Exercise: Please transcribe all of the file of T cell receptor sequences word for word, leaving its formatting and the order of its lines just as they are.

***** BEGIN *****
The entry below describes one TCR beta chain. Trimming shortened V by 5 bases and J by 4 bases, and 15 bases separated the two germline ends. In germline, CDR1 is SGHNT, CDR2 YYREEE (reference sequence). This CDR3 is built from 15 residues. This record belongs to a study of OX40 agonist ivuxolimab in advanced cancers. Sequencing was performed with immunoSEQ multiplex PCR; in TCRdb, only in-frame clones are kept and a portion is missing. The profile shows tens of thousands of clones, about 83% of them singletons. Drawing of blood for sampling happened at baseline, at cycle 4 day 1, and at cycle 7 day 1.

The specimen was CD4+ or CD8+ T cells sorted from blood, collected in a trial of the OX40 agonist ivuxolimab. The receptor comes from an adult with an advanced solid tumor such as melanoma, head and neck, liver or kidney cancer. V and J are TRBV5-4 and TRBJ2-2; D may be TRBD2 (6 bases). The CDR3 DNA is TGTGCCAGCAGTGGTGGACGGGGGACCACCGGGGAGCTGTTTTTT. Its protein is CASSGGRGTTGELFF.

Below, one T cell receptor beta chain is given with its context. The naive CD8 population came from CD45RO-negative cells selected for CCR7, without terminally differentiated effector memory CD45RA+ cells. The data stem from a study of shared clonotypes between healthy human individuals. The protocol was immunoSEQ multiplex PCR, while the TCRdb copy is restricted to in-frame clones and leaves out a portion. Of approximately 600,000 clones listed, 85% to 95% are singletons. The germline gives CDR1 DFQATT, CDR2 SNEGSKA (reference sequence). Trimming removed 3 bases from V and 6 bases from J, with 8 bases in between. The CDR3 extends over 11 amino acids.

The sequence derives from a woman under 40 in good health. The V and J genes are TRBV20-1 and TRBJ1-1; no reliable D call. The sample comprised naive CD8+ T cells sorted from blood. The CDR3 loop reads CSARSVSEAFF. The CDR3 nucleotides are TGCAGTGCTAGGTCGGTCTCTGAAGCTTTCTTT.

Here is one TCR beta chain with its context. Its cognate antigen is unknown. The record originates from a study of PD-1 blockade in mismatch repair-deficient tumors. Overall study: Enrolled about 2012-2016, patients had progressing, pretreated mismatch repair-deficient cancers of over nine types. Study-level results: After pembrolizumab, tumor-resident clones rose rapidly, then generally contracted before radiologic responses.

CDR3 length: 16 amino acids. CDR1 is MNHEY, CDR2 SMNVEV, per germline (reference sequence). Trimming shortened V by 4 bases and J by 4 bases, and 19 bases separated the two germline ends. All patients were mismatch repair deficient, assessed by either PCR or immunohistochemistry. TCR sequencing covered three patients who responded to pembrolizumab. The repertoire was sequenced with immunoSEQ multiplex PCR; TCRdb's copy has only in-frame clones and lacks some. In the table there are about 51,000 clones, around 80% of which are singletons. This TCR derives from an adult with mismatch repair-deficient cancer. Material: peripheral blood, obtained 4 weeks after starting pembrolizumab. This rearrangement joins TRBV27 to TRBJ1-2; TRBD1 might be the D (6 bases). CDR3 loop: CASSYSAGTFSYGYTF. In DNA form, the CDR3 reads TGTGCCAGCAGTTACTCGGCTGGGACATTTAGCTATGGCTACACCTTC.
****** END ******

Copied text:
The entry below describes one TCR beta chain. Trimming shortened V by 5 bases and J by 4 bases, and 15 bases separated the two germline ends. In germline, CDR1 is SGHNT, CDR2 YYREEE (reference sequence). This CDR3 is built from 15 residues. This record belongs to a study of OX40 agonist ivuxolimab in advanced cancers. Sequencing was performed with immunoSEQ multiplex PCR; in TCRdb, only in-frame clones are kept and a portion is missing. The profile shows tens of thousands of clones, about 83% of them singletons. Drawing of blood for sampling happened at baseline, at cycle 4 day 1, and at cycle 7 day 1.

The specimen was CD4+ or CD8+ T cells sorted from blood, collected in a trial of the OX40 agonist ivuxolimab. The receptor comes from an adult with an advanced solid tumor such as melanoma, head and neck, liver or kidney cancer. V and J are TRBV5-4 and TRBJ2-2; D may be TRBD2 (6 bases). The CDR3 DNA is TGTGCCAGCAGTGGTGGACGGGGGACCACCGGGGAGCTGTTTTTT. Its protein is CASSGGRGTTGELFF.

Below, one T cell receptor beta chain is given with its context. The naive CD8 population came from CD45RO-negative cells selected for CCR7, without terminally differentiated effector memory CD45RA+ cells. The data stem from a study of shared clonotypes between healthy human individuals. The protocol was immunoSEQ multiplex PCR, while the TCRdb copy is restricted to in-frame clones and leaves out a portion. Of approximately 600,000 clones listed, 85% to 95% are singletons. The germline gives CDR1 DFQATT, CDR2 SNEGSKA (reference sequence). Trimming removed 3 bases from V and 6 bases from J, with 8 bases in between. The CDR3 extends over 11 amino acids.

The sequence derives from a woman under 40 in good health. The V and J genes are TRBV20-1 and TRBJ1-1; no reliable D call. The sample comprised naive CD8+ T cells sorted from blood. The CDR3 loop reads CSARSVSEAFF. The CDR3 nucleotides are TGCAGTGCTAGGTCGGTCTCTGAAGCTTTCTTT.

Here is one TCR beta chain with its context. Its cognate antigen is unknown. The record originates from a study of PD-1 blockade in mismatch repair-deficient tumors. Overall study: Enrolled about 2012-2016, patients had progressing, pretreated mismatch repair-deficient cancers of over nine types. Study-level results: After pembrolizumab, tumor-resident clones rose rapidly, then generally contracted before radiologic responses.

CDR3 length: 16 amino acids. CDR1 is MNHEY, CDR2 SMNVEV, per germline (reference sequence). Trimming shortened V by 4 bases and J by 4 bases, and 19 bases separated the two germline ends. All patients were mismatch repair deficient, assessed by either PCR or immunohistochemistry. TCR sequencing covered three patients who responded to pembrolizumab. The repertoire was sequenced with immunoSEQ multiplex PCR; TCRdb's copy has only in-frame clones and lacks some. In the table there are about 51,000 clones, around 80% of which are singletons. This TCR derives from an adult with mismatch repair-deficient cancer. Material: peripheral blood, obtained 4 weeks after starting pembrolizumab. This rearrangement joins TRBV27 to TRBJ1-2; TRBD1 might be the D (6 bases). CDR3 loop: CASSYSAGTFSYGYTF. In DNA form, the CDR3 reads TGTGCCAGCAGTTACTCGGCTGGGACATTTAGCTATGGCTACACCTTC.